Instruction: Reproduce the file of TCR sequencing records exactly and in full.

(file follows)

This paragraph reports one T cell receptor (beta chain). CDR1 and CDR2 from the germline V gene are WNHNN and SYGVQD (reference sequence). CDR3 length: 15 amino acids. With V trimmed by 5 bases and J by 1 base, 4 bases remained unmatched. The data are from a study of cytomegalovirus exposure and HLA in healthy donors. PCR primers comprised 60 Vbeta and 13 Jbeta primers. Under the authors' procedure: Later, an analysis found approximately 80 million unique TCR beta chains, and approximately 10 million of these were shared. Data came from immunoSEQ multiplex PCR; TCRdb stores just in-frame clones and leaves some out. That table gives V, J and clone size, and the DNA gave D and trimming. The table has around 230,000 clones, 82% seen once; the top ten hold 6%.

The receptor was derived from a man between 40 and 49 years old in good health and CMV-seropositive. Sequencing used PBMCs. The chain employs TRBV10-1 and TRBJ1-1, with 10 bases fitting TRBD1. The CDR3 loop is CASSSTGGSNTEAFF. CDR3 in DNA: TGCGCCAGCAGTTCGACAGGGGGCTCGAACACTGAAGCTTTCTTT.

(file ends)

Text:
This paragraph reports one T cell receptor (beta chain). CDR1 and CDR2 from the germline V gene are WNHNN and SYGVQD (reference sequence). CDR3 length: 15 amino acids. With V trimmed by 5 bases and J by 1 base, 4 bases remained unmatched. The data are from a study of cytomegalovirus exposure and HLA in healthy donors. PCR primers comprised 60 Vbeta and 13 Jbeta primers. Under the authors' procedure: Later, an analysis found approximately 80 million unique TCR beta chains, and approximately 10 million of these were shared. Data came from immunoSEQ multiplex PCR; TCRdb stores just in-frame clones and leaves some out. That table gives V, J and clone size, and the DNA gave D and trimming. The table has around 230,000 clones, 82% seen once; the top ten hold 6%.

The receptor was derived from a man between 40 and 49 years old in good health and CMV-seropositive. Sequencing used PBMCs. The chain employs TRBV10-1 and TRBJ1-1, with 10 bases fitting TRBD1. The CDR3 loop is CASSSTGGSNTEAFF. CDR3 in DNA: TGCGCCAGCAGTTCGACAGGGGGCTCGAACACTGAAGCTTTCTTT.